In 2012, Hydro Tasmania proposed a large scale, 600 megawatt, wind energy development in King Island, Tasmania. Despite adopting what was described as 'best practice' community engagement, the time of the proposal was marred by social conflict between people and groups in King Island. The local dispute escalated to levels where families, friendships, and business relationships were damaged. This research project employed perspectives from social psychology to understand why the proposal caused such significant social conflict, despite the community engagement strategy.
Five key drivers of the local conflict were identified: problematic pre-feasibility engagement; the lack of a third-party facilitator of the community consultative committee; holding a vote which polarised the community; the lack of a clear place in the engagement process for local opposition, and; the significance of local context. These findings are instructive for improving community engagement practice for wind energy and other energy generation and land use change sectors.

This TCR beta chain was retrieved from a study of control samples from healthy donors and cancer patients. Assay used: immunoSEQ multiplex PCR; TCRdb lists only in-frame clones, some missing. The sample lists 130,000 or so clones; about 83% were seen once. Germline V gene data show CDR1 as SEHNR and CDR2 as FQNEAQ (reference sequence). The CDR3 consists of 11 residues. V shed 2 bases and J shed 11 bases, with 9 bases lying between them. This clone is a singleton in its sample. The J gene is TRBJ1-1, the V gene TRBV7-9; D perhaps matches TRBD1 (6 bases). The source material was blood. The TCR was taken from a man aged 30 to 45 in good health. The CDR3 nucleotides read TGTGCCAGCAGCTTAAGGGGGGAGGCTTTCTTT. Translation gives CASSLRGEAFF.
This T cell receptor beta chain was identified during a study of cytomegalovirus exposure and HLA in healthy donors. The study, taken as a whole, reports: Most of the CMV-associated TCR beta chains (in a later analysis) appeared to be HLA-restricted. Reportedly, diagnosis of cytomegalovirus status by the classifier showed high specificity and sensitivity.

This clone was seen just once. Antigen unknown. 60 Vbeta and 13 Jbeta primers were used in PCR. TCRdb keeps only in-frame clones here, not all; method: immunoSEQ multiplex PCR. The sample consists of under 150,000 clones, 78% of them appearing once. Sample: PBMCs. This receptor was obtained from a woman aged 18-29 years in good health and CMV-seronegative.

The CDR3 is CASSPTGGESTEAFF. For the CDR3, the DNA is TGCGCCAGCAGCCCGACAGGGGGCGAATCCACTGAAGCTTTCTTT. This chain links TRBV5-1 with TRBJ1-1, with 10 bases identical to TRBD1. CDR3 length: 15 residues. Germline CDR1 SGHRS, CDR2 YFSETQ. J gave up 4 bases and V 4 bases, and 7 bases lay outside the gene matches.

About the speaker
Dr Rebecca Colvin is the Knowledge Exchange Specialist of the Climate Change Institute at the Australian National University. Bec's role with the CCI is to facilitate the strengthening of links between climate change researchers and end users of the research. In this space, Bec's research interests include how people connect to each other to bridge disciplinary divides, and the social influences on decision-making. Before joining the CCI, Bec completed a PhD at The University of Queensland which explored ways of understanding social conflict about the environment through using the social identity approach to interrogate processes of stakeholder and community engagement.